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Float at the Mardi Gras parade | © Courtesy of Ann-Marie Calilhanna/Sydney Gay and Lesbian Mardi Gras
Float at the Mardi Gras parade | © Courtesy of Ann-Marie Calilhanna/Sydney Gay and Lesbian Mardi Gras
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A Guide to This Year's Sydney Mardi Gras

Picture of Tom Smith
Updated: 1 June 2018
The Sydney Gay and Lesbian Mardi Gras is Australia’s biggest celebration of the LGBTQI community, and one of the largest Pride parades in the world. The annual event has blossomed into one of the Harbour City’s biggest tourist drawcards and most significant cultural events — and the 2018 edition is set to be the biggest ever.

History

Mardi Gras wasn’t always a sequin-studded shimmy up Oxford St — it began life in 1978 as a gay rights protest that was met with brutal resistance from the New South Wales Police Force. On June 24, 1978, a group of 1,500 people gathered in Taylor Square to speak out against discrimination, joining a wave of gay rights protests around the world.

Despite being legal, the march was broken up by police and 53 people were arrested, and many were beaten in their cells. The Sydney Morning Herald newspaper published the names, occupations and addresses of those arrested, which caused great anguish at a time when homosexuality was still illegal in NSW (it was only decriminalised in 1984). The paper and police eventually apologised for their actions in 2016.

The following year, attendance grew to 3,000. In 1981, Mardi Gras shifted to summer and attracted 5,000 people. The event expanded enormously throughout the 1980s amid fear and intolerance surrounding AIDS, and by 1987, crowds topped the 100,000 mark. Three decades on, Mardi Gras has cemented its status as one of the highlights of Sydney’s cultural calendar and although the focus over the years has shifted from the campaigning to the costumes, Mardi Gras has retained a political edge, speaking up for social issues like marriage equality and discrimination.

The 78ers at the Mardi Gras Parade | © Courtesy of Sydney Gay and Lesbian Mardi Gras
The 78ers at the Mardi Gras Parade | © Courtesy of Sydney Gay and Lesbian Mardi Gras

This year

The 2018 Mardi Gras promises to be the biggest ever for three reasons. One, it’s the 40th anniversary of that inaugural march in 1978 — and organisers will be celebrating the big four-oh in style. Two, Australia is still basking in the warm and fuzzy afterglow of the successful marriage equality campaign, which finally legalised same-sex marriage in December. And three, Cher is coming to town!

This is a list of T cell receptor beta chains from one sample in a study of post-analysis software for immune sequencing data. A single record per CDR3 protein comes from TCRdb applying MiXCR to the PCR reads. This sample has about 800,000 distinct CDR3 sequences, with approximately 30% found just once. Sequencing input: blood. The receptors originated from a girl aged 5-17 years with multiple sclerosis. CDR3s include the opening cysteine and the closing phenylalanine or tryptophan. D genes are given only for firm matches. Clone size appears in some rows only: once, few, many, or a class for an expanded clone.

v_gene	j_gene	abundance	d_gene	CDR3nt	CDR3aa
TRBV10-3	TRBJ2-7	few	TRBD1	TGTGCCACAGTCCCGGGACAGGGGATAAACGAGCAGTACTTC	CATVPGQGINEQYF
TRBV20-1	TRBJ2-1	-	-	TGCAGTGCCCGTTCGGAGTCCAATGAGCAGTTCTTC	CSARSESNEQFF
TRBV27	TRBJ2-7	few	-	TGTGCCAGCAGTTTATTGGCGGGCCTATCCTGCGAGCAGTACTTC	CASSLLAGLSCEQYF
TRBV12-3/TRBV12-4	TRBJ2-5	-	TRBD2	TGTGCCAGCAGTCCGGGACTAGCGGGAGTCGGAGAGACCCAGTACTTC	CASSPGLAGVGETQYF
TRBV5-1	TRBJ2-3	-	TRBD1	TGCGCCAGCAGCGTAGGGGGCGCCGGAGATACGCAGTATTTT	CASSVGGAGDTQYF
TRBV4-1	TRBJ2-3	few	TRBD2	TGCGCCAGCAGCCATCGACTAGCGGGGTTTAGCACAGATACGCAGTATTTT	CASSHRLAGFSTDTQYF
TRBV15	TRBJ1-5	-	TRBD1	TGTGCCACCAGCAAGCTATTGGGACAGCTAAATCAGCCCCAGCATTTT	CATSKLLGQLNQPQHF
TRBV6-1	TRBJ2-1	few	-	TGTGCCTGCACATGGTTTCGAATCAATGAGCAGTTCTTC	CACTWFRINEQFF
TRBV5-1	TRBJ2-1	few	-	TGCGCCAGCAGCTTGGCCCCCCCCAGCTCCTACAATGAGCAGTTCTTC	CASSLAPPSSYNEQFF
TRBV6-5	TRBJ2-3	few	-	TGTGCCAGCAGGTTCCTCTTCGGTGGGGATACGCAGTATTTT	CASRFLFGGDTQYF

The gay icon par excellence is headlining the legendary post-parade after-party in Moore Park, and as soon as the public got wind of her appearance, the 12,000 tickets were snapped up quicker than you could slip into a pair of Cher-inspired fishnet stockings. By all reports, the 71-year-old entertainment legend is strong enough to turn back time — and come one, you’d have to have a heart of stone not to get excited about that.

Program

The diamante jewel in Mardi Gras’ glittering crown is undoubtedly the parade, but there are 16 days of LGBTQI events that surround the big night. Festivities kick off when the rainbow flag is hoisted above Sydney Town Hall two weeks before the parade — this year, on Friday, February 16 — followed by the Mardi Gras Fair Day on Sunday, February 18 at Victoria Park in Camperdown, where hundreds of stalls and thousands of supporters gather for a family-friendly day in the park.

Couple at Mardi Gras Fair Day | © Courtesy of Ann-Marie Calilhanna/Sydney Gay and Lesbian Mardi Gras
Couple at Mardi Gras Fair Day | © Courtesy of Ann-Marie Calilhanna/Sydney Gay and Lesbian Mardi Gras

Other highlights include the Indigenous-led Koori Gras, a family fun day at Luna Park, Queer Screen’s 25th Mardi Gras Film Festival, and the recovery party at the Beresford Hotel the day after the big night.

And then there’s the parade itself, which this year takes place on Saturday, March 3. More than 300,000 revellers are expected to pack Oxford St and its surrounds for the explosion of body glitter and spectacularly sequinned outfits, when 12,000 participants across 200 floats strut their way up the street. The floats represent all walks of LGBTQI life, from the Australian Defence Force and NSW Fire Brigade to Dykes on Bikes and the Sydney Convicts rugby union team, as well as that legendary group of 78ers retracing their steps from 40 years ago.